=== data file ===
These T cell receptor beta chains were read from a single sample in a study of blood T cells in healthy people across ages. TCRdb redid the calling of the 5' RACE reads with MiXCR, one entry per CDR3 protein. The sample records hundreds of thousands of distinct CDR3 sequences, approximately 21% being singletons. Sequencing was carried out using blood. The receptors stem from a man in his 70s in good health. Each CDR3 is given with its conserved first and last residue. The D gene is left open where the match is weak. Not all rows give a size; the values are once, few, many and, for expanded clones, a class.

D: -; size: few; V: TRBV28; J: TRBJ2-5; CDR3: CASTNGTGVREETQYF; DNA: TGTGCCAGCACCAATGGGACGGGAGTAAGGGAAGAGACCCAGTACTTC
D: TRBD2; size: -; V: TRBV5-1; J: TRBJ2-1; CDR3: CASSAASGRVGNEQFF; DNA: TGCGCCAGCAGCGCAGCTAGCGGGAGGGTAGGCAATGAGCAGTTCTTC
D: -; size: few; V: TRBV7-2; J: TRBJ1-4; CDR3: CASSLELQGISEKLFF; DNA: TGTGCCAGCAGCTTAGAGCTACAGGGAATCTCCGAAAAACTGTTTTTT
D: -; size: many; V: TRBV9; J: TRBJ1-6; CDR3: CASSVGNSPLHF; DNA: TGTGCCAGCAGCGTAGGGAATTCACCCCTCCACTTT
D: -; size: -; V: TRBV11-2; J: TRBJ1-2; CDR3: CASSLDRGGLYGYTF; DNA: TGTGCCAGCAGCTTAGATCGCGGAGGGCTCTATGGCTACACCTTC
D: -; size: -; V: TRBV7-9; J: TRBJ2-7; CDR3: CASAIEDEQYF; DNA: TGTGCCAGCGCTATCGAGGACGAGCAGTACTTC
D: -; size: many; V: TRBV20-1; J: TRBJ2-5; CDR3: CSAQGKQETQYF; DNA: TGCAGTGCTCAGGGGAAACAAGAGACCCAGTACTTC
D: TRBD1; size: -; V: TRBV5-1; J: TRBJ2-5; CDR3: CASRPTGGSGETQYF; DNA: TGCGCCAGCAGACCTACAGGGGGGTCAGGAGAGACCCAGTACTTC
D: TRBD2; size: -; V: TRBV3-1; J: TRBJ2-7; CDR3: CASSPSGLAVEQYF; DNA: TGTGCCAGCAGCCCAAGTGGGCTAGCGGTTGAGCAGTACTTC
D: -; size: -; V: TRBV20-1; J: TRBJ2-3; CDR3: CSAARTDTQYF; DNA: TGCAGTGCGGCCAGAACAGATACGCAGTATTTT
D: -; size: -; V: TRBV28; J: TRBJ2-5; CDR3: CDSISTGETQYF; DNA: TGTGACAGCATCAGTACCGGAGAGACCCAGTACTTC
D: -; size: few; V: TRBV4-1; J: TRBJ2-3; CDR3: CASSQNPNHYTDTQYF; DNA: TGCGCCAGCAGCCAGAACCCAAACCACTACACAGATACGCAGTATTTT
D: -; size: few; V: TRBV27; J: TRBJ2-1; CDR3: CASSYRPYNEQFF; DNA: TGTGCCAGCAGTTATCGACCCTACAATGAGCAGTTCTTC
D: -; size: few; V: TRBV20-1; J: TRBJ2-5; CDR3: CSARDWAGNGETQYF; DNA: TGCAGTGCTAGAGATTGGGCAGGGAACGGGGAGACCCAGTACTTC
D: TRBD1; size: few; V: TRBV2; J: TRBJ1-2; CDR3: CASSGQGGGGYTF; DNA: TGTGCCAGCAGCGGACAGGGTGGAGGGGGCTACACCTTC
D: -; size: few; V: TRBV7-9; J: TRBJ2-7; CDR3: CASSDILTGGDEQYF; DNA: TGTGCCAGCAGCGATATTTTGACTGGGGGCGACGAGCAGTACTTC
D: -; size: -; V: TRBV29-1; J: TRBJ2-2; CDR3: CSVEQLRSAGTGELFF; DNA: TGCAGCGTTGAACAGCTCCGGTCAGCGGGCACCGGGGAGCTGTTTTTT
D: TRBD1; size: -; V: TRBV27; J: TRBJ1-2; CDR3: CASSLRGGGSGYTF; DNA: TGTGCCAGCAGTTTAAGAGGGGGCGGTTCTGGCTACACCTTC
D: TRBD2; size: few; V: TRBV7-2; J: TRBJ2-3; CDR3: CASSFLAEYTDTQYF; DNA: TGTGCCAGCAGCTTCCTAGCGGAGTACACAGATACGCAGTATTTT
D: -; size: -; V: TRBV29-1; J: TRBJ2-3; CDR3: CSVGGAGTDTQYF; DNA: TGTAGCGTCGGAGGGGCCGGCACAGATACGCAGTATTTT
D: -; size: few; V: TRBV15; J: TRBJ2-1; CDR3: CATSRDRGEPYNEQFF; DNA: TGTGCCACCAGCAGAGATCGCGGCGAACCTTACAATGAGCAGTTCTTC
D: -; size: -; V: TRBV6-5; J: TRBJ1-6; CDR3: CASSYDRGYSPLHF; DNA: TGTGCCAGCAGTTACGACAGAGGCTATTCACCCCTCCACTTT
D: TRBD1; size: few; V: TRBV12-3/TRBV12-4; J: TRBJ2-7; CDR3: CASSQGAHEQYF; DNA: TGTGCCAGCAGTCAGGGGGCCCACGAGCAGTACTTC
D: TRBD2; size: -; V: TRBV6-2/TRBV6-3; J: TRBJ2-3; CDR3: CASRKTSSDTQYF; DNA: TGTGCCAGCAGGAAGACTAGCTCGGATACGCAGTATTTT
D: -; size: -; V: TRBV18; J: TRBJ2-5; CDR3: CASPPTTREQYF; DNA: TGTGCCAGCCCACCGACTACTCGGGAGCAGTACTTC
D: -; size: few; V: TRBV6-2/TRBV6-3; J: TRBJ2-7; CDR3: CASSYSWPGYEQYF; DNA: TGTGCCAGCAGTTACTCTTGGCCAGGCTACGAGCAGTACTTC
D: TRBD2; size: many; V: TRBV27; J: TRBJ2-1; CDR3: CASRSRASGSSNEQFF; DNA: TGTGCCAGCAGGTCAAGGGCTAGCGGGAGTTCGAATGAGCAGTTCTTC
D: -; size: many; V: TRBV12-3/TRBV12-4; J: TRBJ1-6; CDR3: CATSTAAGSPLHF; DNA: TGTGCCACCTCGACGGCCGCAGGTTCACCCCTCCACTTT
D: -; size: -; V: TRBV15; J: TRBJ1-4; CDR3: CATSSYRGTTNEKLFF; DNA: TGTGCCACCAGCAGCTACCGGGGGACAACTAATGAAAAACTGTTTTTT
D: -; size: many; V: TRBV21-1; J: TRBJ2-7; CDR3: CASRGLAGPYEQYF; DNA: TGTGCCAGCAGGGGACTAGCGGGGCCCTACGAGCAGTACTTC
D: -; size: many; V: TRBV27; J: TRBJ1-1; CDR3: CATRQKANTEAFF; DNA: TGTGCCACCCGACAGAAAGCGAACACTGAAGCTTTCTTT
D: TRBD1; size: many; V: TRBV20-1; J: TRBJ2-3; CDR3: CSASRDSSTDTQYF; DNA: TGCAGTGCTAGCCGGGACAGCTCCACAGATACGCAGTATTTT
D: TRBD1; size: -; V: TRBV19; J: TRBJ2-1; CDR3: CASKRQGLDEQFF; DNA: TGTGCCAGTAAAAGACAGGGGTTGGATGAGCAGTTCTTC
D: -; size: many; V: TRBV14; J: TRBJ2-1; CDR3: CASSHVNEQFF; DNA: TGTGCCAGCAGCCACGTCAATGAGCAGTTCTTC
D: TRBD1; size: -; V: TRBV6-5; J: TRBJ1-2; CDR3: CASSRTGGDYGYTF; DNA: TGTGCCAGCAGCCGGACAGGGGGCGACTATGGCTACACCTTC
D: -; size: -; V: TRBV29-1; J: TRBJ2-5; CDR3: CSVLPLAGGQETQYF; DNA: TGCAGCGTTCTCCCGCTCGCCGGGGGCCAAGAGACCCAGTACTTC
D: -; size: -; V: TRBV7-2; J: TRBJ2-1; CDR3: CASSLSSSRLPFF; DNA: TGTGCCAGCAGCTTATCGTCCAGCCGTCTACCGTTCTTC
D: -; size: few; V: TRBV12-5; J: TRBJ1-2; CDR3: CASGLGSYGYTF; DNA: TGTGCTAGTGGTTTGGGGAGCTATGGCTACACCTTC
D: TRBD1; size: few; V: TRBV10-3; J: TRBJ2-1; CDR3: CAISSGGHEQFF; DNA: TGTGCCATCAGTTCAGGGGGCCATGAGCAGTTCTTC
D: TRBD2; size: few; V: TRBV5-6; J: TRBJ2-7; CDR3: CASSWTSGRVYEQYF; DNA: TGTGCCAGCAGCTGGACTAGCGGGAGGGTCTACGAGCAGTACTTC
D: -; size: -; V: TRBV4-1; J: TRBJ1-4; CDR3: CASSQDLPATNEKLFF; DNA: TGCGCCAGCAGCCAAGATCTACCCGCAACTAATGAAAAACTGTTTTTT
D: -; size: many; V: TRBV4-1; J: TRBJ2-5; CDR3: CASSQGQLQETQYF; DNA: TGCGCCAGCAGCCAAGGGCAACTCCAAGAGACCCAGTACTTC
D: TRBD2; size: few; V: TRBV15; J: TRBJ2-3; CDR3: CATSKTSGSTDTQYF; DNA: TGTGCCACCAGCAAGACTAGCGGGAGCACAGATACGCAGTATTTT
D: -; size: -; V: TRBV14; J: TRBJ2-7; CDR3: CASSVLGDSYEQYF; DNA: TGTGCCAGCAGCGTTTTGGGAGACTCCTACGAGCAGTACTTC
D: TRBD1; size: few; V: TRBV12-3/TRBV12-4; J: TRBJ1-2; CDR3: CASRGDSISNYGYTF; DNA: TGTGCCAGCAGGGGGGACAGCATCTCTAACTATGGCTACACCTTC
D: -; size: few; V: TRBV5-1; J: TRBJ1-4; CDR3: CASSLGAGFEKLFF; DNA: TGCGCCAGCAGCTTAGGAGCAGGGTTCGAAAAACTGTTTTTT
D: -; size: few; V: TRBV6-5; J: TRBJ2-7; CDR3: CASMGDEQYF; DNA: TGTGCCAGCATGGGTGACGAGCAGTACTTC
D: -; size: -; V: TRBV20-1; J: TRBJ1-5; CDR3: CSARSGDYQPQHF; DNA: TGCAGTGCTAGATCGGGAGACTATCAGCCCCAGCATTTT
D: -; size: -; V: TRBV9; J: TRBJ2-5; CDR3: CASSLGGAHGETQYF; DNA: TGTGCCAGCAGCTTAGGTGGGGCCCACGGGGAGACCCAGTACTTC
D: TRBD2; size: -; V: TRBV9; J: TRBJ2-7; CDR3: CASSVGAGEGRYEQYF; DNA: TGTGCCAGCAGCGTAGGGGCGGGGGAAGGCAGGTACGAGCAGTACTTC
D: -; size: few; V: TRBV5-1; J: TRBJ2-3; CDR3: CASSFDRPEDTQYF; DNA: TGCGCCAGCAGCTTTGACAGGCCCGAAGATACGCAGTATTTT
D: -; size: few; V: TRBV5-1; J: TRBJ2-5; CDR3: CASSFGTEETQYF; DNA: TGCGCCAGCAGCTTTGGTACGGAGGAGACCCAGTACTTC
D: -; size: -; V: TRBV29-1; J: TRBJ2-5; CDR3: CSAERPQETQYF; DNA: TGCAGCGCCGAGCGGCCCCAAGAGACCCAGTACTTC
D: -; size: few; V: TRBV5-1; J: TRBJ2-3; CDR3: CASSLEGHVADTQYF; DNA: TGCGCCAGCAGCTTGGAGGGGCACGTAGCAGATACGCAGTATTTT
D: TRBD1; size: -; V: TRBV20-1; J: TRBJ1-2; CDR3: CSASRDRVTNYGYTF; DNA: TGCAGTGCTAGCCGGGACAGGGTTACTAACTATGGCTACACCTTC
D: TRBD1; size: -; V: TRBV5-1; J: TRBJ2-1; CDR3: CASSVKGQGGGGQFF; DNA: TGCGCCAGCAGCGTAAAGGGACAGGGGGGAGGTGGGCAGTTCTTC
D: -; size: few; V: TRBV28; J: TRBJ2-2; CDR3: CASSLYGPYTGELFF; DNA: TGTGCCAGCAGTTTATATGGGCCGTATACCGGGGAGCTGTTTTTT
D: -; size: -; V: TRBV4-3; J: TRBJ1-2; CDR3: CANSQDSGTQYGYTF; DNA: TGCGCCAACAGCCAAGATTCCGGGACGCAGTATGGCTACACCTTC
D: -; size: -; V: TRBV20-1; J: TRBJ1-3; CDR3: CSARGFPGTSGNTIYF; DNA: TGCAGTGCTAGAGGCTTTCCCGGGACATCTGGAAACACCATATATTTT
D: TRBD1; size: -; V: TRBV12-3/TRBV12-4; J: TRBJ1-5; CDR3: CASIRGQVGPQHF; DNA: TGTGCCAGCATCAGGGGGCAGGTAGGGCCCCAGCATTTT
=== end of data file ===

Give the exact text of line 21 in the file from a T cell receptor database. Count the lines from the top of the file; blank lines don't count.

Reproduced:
D: -; size: -; V: TRBV29-1; J: TRBJ2-3; CDR3: CSVGGAGTDTQYF; DNA: TGTAGCGTCGGAGGGGCCGGCACAGATACGCAGTATTTT